The provision of donor assistance to most postconflict transitional countries repeatedly encounters problems due to conflicting approaches between external and internal actors. Recent interventions in Bosnia, Haiti, Afghanistan, Iraq and in Sierra Leone and other African countries have exposed gaps between the approaches used by Western donor countries and multilateral donor organizations and the expectation, willingness and ability of the recipient countries to implement donor programs in a way that contributes to a sustainable peace. While criticism is often pointed toward uninformed donor approaches that do not fully appreciate local conditions and policy instruments that do not reflect local realities, a degree of blame must also be accepted by certain internal stakeholder groups that impede the process. It is at this level that the greatest challenge remains, as widescale intervention strategies that respond to a country’s security and development issues require local ownership by all sectors. Subscription to this level of ownership, particularly in transitions from authoritarian regimes to democratic governance, can involve a complete transformation in cultural mindsets and indigenous norms. In order to facilitate this transformation, external donors must focus their commitment on tailoring external donor instruments to local realities and identifying only the feasible entry strategies that would encourage compliance and support for others.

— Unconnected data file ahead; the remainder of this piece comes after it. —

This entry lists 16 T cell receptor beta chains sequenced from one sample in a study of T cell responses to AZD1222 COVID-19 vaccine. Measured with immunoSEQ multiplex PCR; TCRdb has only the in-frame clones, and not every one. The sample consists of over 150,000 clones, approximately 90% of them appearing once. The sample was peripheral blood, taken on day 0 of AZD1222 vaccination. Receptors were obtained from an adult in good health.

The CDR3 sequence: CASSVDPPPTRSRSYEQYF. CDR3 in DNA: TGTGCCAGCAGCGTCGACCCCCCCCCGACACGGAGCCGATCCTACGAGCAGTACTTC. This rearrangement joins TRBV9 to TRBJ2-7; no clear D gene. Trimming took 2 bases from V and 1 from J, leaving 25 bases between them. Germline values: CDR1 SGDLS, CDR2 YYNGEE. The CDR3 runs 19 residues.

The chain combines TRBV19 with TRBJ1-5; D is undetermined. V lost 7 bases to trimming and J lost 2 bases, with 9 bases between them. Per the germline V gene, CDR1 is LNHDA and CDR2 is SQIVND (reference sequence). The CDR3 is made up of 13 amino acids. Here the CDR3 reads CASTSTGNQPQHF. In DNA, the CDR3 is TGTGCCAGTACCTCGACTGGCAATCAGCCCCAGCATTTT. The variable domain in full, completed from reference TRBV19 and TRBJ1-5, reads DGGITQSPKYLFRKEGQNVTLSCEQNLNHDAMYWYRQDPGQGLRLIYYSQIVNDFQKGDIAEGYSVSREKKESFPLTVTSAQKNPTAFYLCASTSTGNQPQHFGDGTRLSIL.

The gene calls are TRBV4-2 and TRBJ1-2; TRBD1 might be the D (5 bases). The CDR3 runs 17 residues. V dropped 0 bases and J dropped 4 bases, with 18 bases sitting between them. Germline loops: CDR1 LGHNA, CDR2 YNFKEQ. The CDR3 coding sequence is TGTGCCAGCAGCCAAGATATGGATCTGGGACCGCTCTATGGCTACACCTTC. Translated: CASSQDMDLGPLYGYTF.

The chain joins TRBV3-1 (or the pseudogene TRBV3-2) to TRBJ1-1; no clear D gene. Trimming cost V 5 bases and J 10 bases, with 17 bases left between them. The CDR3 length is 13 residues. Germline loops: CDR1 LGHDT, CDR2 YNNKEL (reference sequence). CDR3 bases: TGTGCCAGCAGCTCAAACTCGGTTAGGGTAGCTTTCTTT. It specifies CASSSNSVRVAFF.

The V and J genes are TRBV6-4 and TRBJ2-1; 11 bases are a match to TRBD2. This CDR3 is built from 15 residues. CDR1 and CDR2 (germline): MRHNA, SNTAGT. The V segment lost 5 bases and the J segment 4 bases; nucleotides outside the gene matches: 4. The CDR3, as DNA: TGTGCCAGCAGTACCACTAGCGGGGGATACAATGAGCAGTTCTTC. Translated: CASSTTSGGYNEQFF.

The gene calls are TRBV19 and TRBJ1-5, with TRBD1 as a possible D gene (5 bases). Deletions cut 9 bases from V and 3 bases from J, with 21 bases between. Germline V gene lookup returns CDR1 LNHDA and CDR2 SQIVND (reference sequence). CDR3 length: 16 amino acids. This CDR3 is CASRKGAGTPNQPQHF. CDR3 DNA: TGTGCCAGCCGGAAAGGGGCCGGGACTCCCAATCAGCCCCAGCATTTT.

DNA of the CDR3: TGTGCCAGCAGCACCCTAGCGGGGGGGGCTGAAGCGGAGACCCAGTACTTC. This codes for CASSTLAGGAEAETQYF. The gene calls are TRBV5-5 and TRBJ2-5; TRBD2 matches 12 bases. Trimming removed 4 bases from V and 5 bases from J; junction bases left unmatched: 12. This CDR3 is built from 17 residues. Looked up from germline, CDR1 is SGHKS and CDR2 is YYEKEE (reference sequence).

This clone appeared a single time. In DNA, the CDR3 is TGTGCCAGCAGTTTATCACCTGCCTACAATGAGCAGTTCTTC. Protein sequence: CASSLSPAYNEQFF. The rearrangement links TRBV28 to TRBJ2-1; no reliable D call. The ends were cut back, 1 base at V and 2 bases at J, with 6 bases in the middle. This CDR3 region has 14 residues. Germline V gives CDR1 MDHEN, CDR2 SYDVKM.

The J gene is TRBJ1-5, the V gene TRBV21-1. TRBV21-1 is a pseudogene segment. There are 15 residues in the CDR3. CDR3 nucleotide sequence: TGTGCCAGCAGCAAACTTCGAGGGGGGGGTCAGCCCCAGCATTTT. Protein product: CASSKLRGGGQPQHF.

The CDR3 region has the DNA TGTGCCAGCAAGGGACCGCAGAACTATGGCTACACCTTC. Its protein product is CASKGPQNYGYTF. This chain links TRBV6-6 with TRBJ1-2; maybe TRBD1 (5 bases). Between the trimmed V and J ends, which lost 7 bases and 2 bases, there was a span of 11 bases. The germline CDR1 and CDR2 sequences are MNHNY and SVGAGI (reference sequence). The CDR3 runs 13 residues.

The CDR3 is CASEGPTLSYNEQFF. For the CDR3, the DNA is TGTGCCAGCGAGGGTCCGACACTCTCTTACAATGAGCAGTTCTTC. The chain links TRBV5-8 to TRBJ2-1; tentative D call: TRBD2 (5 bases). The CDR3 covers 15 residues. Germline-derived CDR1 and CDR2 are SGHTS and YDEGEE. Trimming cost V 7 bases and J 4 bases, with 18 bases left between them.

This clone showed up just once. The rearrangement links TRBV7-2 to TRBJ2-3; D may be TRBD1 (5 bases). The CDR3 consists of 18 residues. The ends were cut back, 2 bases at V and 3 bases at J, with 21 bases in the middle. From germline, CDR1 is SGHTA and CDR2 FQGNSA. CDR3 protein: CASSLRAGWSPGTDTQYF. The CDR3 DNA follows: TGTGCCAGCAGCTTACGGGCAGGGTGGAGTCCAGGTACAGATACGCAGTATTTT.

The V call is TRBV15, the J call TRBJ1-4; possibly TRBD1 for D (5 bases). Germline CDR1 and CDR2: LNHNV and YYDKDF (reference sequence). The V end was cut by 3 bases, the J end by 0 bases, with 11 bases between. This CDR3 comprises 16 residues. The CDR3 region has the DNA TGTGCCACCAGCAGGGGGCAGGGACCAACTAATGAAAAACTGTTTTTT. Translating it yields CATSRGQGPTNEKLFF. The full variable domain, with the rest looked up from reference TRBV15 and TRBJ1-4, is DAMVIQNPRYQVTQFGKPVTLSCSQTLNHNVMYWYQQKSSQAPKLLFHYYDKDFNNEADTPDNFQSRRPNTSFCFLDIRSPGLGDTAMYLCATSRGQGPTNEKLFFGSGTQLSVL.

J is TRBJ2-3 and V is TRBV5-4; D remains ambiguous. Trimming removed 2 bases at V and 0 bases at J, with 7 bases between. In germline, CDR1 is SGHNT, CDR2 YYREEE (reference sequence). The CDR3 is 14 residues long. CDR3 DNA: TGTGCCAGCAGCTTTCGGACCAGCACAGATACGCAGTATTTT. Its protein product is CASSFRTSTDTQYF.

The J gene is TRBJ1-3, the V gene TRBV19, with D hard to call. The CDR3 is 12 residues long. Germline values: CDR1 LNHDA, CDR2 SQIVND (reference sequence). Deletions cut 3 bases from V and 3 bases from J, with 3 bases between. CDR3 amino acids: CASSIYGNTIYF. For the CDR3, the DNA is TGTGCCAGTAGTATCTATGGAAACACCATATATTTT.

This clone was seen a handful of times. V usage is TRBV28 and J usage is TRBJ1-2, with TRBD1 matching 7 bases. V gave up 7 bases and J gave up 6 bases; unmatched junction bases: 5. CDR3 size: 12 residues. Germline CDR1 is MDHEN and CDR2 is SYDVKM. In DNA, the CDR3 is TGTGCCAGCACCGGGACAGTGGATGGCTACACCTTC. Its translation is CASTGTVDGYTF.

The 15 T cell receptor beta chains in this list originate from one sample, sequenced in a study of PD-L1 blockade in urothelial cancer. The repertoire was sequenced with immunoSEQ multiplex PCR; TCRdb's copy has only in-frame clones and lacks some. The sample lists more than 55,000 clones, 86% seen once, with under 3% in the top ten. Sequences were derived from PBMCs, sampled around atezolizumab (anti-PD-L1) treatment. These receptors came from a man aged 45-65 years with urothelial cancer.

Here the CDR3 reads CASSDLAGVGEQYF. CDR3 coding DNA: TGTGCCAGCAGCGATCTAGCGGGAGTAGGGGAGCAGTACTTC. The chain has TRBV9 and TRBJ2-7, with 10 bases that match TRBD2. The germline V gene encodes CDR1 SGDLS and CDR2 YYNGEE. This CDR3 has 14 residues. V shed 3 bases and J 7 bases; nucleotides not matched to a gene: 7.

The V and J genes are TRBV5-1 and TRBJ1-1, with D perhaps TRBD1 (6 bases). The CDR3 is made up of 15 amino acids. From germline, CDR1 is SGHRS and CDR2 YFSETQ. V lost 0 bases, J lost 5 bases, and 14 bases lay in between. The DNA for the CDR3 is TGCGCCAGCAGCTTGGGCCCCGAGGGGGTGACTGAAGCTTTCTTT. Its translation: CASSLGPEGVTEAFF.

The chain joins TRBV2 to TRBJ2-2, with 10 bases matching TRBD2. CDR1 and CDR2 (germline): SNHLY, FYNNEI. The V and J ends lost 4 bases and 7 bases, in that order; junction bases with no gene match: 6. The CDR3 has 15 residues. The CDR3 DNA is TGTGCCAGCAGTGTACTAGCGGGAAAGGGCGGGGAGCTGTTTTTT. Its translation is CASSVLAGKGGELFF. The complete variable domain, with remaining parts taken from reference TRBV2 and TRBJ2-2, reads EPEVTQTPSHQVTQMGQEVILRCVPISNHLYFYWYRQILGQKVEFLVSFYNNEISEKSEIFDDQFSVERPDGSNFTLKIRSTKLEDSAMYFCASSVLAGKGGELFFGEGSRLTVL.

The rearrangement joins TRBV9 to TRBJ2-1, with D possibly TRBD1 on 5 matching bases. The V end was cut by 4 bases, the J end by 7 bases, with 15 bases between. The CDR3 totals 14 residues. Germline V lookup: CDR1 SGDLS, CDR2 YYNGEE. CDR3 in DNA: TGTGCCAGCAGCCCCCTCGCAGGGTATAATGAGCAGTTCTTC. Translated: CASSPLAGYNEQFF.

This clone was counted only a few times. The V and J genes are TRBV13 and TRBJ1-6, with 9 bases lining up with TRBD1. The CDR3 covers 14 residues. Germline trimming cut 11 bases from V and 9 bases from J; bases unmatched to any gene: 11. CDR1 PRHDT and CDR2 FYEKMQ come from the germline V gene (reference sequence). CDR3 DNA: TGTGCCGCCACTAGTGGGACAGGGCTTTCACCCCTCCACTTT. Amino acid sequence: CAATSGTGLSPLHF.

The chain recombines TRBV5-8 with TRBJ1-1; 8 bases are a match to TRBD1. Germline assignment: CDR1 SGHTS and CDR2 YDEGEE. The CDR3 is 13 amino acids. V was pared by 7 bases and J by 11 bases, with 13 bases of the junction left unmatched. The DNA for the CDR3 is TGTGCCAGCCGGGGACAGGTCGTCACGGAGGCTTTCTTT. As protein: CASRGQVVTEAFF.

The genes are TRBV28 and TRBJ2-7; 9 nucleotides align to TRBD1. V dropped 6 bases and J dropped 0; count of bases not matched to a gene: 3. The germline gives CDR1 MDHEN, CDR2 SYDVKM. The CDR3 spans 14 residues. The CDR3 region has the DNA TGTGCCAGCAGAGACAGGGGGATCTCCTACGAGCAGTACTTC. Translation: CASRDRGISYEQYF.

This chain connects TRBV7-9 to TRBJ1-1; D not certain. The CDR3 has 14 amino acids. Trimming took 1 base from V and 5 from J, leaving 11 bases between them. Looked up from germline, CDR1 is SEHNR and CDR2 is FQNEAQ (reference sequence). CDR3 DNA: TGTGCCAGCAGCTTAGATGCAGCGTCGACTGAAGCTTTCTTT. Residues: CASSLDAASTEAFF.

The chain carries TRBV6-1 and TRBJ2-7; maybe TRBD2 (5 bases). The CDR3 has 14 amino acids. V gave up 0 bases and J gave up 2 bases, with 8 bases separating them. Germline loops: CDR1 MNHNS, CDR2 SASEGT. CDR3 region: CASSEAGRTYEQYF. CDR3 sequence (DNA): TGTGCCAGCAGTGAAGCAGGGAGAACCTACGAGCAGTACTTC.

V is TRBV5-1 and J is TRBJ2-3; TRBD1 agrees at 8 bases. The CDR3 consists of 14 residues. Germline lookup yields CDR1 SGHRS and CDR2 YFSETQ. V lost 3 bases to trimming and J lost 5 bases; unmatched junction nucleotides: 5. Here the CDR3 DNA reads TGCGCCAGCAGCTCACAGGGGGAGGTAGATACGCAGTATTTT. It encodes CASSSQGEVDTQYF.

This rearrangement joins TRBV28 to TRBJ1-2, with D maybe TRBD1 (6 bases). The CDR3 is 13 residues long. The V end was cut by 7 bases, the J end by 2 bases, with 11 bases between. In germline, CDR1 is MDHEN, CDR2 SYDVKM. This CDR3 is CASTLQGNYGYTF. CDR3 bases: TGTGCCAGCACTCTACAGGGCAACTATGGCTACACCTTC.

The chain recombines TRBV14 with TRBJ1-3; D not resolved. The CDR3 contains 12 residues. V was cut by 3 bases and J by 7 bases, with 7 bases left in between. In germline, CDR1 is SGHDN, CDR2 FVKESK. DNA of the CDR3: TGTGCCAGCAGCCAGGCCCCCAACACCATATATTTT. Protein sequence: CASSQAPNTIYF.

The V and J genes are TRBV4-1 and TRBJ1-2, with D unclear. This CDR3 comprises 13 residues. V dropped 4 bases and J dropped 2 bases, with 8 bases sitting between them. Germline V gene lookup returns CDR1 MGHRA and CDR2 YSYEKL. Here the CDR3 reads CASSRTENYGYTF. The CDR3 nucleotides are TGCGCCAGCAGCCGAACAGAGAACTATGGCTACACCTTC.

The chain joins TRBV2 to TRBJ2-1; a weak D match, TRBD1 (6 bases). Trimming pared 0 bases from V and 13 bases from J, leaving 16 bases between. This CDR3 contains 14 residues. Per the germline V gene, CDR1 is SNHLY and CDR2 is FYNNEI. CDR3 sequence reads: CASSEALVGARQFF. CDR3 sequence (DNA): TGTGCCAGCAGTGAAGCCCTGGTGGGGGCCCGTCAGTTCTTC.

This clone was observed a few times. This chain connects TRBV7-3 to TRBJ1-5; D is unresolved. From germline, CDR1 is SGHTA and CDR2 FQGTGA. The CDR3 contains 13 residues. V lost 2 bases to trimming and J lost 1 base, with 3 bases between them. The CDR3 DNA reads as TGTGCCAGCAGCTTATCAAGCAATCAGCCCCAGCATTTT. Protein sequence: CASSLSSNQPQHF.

This more realistic piecemeal approach to overseas assistance is in no way meant to encourage a bottom-up, as opposed to a top-down, strategy. Selected entry points must always be strategically planned within the context of a more holistic national vision and endstate for the recipient country, even if initial support for all aspects of the strategy cannot be obtained. Canada, together with a number of other Western donor countries, has moved toward establishing more holistic policy instruments that reflect the need to unite security and development issues in postconflict peacebuilding strategies. Indeed, the Canadian government’s “3-D” approach (Defence, Development and Diplomacy) has encouraged closer cooperation among the three main government departments that have an interest in security and development.
These “joined-up” government processes, however, are not without their problems.1 Their success requires that coalition and partner countries, and also recipient countries, have the appropriate policy tools, approaches and mindsets to receive and work harmoniously toward joined-up solutions.